Last month, Marsha had some of her friends over. They were really mad and not because Hillary lost. I retreated upstairs to watch CSI reruns (pathetic), but before my departure, I got earfuls of criticism from angry citizens who told me that my next column had to be about the changes in Oak Park’s parking rates.

Here are some details: In certain high-demand areas, rates were increased from 50 cents/hour to $1.50/hour. In medium-demand areas, the rates went up to $1 an hour. In addition, you have to pay earlier and later. I couldn’t figure out what all the hullabaloo was about until I went to The Lake to catch a late afternoon movie. I used to put in four quarters. Now I had to put in $4.50. A ticket to the movie at that hour costs $5.50. So I went from a $6.50 cost to a $10 cost. Not insignificant.

Everyone, of course, has their own little story, but an increase of the rate by a factor of three is a lot. Think CTA going from $2 a ride to $6. Adding insult to injury, if I somehow didn’t have 18 quarters on me, the fine for a meter violation is now $20 instead of $10. I now know why there is an increase in people limping along our streets. It’s not because of Chicago Marathon training injuries. It’s due to pockets overloaded with change to feed these suddenly rapacious meters. My son Phil maintains that Oak Park’s meters are higher than River North’s.

Now, it is satisfying to bash the current trustees as dunderheads for raising the rates and inconveniencing us, but there is a little more to the story. The village website has the 50-page Walker Parking Consultants report, dated April 2008, and the 30-page presentation the staff made to the board on May 19. I was going to read every word and give you a comprehensive report, but it was too hard and boring. Still, I think I get the gist of it.

Back at the turn of the century-in 1999-the parking fund had a $3.8 million surplus. Hurray! In 2001 a $9.6-million parking revenue debt was issued for the Avenue Garage. In 2003, the village issued $4.5 million in general obligation debt to build the high school’s garage. Two downtown metered lots and the revenue from those lots were eliminated for new construction. Security costs have significantly increased. By 2007, the parking fund owed the general fund $9 million. In eight years, the parking fund went from almost $4 million in the black to $9 million in the red.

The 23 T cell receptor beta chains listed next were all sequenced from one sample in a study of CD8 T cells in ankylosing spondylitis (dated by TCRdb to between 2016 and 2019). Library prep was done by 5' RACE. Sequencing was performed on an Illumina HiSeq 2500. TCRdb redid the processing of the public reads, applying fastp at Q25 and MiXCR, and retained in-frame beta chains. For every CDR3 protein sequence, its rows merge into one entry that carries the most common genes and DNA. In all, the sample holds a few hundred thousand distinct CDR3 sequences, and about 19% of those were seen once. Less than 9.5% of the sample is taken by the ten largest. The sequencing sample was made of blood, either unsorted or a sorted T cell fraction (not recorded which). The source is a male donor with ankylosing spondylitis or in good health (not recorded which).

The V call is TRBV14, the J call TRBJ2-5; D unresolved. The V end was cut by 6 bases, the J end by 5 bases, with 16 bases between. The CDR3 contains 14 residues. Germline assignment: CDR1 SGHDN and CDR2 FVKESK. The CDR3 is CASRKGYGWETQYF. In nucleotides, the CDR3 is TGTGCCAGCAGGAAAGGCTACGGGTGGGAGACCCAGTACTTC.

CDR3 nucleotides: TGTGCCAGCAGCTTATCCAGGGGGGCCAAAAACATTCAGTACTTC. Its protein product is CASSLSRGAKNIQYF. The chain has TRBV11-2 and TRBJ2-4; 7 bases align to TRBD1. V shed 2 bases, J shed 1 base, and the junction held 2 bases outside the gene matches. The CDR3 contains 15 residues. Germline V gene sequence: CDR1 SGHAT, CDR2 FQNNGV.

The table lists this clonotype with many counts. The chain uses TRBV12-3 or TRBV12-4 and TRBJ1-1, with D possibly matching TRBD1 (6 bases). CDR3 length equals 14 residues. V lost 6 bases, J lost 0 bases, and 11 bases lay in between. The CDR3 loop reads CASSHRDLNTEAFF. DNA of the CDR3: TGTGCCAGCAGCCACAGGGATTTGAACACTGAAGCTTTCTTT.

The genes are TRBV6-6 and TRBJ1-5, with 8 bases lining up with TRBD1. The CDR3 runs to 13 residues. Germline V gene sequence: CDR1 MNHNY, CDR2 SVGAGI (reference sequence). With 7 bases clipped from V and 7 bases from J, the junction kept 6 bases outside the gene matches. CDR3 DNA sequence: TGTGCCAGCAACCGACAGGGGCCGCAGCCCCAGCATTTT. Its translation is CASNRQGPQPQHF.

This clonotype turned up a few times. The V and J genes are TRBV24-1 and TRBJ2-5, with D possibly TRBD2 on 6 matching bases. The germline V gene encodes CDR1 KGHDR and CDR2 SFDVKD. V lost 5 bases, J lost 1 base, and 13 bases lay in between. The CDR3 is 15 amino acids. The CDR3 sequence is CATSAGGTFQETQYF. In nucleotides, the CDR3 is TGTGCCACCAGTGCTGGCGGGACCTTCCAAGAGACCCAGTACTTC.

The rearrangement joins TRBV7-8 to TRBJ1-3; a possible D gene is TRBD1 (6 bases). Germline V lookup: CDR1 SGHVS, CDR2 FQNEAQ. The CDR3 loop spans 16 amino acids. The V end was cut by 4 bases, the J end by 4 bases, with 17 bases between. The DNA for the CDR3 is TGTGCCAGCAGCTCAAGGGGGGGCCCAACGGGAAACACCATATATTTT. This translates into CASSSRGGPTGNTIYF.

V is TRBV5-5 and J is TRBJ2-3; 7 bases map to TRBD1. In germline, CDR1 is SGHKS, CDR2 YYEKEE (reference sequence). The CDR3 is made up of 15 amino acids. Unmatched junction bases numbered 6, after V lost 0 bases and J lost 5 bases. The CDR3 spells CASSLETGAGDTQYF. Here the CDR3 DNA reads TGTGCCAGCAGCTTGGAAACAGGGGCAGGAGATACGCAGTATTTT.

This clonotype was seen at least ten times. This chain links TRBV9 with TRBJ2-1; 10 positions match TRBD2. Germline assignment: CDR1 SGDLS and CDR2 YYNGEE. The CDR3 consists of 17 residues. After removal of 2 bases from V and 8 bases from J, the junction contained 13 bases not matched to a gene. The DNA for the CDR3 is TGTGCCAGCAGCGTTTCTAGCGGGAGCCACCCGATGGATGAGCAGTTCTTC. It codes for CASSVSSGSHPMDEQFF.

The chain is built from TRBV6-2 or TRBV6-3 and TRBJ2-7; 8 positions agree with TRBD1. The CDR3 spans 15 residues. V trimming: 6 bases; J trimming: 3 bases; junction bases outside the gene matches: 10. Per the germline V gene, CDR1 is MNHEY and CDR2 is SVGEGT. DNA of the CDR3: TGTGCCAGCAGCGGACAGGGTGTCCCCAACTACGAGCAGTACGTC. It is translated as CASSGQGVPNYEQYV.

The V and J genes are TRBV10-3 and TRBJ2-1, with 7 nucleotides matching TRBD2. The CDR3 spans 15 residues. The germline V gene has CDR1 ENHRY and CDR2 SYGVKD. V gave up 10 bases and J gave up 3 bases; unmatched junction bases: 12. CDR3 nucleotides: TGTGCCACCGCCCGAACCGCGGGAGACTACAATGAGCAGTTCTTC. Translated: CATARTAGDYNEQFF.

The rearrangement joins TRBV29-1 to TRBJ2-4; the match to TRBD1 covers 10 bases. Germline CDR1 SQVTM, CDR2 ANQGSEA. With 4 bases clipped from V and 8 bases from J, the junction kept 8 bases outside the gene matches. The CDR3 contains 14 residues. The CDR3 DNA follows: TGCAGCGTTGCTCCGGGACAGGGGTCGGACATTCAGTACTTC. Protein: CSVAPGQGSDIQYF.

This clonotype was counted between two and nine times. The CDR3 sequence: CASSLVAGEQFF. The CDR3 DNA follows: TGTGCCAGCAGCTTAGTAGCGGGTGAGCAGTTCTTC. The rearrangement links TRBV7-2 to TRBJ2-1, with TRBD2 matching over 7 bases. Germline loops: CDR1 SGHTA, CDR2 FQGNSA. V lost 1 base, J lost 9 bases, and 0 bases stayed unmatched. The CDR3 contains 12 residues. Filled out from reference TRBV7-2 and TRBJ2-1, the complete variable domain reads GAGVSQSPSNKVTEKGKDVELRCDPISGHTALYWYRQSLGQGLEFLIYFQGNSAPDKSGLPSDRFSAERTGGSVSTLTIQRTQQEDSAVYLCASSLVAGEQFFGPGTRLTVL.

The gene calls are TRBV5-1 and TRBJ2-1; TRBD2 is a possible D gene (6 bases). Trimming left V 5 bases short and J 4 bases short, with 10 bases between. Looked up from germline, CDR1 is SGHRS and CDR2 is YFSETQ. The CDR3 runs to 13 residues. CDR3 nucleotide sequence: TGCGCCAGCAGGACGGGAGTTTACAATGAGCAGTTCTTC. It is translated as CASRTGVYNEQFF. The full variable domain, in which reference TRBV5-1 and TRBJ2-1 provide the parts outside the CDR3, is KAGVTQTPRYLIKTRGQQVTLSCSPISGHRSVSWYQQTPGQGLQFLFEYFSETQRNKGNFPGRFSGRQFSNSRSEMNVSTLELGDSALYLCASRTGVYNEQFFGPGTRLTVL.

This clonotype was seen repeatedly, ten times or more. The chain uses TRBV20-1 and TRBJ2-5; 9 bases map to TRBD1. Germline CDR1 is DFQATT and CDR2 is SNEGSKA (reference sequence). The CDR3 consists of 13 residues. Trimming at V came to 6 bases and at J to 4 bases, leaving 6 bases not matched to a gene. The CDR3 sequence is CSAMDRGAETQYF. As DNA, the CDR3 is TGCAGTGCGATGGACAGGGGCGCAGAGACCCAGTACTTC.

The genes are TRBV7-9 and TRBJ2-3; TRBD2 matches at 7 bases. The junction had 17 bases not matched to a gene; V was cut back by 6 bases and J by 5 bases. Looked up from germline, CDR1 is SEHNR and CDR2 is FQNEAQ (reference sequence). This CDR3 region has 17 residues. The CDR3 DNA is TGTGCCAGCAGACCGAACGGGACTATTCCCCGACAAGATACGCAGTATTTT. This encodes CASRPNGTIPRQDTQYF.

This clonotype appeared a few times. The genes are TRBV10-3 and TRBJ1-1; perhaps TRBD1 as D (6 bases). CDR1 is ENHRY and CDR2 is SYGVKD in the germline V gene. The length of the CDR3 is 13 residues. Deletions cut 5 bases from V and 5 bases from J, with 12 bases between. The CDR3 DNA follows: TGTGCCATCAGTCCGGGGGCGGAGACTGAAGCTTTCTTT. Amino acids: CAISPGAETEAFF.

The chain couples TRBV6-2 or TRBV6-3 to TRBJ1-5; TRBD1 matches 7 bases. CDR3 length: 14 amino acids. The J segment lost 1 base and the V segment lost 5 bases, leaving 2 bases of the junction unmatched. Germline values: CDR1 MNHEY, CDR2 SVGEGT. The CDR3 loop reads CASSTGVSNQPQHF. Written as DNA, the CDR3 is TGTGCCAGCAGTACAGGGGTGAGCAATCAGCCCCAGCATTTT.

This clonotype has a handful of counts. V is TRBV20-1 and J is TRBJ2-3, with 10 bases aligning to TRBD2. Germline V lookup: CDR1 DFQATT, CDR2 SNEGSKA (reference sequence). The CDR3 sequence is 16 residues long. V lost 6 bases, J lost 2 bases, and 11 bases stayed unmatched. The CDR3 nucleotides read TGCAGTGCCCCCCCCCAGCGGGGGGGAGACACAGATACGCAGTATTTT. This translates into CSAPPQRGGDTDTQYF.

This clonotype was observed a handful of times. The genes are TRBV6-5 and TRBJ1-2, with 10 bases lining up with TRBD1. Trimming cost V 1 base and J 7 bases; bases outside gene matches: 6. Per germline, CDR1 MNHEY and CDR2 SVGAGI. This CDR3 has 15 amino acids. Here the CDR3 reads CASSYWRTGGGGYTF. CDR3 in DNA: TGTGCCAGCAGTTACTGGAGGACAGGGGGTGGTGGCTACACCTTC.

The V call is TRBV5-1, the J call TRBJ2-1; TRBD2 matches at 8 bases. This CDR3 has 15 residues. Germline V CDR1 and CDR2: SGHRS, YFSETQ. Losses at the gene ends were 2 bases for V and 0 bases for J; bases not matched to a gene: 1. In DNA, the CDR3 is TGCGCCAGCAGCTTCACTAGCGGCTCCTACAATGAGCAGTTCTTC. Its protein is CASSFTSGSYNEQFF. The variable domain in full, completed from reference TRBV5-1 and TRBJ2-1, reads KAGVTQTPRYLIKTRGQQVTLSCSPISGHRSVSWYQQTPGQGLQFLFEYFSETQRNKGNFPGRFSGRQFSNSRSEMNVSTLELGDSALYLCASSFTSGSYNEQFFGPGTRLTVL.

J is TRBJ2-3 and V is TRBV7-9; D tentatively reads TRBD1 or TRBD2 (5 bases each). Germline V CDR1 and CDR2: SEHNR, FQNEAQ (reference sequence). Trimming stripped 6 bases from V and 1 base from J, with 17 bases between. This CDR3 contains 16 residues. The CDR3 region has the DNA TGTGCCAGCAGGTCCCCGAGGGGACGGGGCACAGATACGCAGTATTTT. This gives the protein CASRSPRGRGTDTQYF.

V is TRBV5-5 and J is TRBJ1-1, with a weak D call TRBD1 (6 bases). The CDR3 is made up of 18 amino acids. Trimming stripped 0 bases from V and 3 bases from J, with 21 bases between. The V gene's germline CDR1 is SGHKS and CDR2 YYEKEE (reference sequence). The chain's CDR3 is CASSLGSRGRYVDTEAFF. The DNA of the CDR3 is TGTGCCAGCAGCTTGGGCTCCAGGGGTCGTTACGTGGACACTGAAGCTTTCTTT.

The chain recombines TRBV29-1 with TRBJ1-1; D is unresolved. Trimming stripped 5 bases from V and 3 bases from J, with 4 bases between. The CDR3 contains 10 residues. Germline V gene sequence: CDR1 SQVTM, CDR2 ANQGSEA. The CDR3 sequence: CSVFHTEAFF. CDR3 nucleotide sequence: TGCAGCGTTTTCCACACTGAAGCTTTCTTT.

Like the Iraq Invasion disaster, a neglected part of the story is just how did this happen? It’s not like Oak Park is some hillbilly town in Alaska where the mayor’s main claim to fame is that she shot a moose. We expect and should expect better governance. The former trustees, manager and parking staff got some serious splainin’ to do. I grow very tired of this Groundhog Day repetition of “it’s a mess, but it’s not our fault.” Somebody has to be responsible for a $13 million loss in eight years. How could this happen? How can it be avoided in the future? We need a complete, comprehensive explanation.

But wait-it gets worse. In 2007, parking revenue was $2,940,000 and parking expenses were $4,895,000. A yearly deficit of almost $2 million. By the way, that’s 10 cops and 10 firemen. It’s a mountain of salt. Something had to be done. Even with these changes, the deficit is still seven figures. The meter rate increases are projected to raise only $80,000 in additional annual revenue. Why bother? A drop in the parking bucket.

The trustees didn’t want to raise property taxes (they want to get re-elected), and so Mr. Barwin and his staff had the unenviable task of trying to begin to clean up the mess. Good luck. Either you raise parking revenues/property taxes or you cut expenses, or you do both. There is no such thing as a free lunch or, as it turns out, free parking.

Our community demands a high level of service-cheap parking, three libraries, a conservatory, two swimming pools, village-run free transportation, first-rate police and fire. These things cost money. Lots of it. You can raise revenue (increase parking rates) or cut expenses (sand instead of salt). Get used to it.

One more thing: walk.

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John Hubbuch

John is an Indiana native who moved to Oak Park in 1976. He served on the District 97 school board, coached youth sports and, more recently, retired from the law. That left him time to become a Wednesday...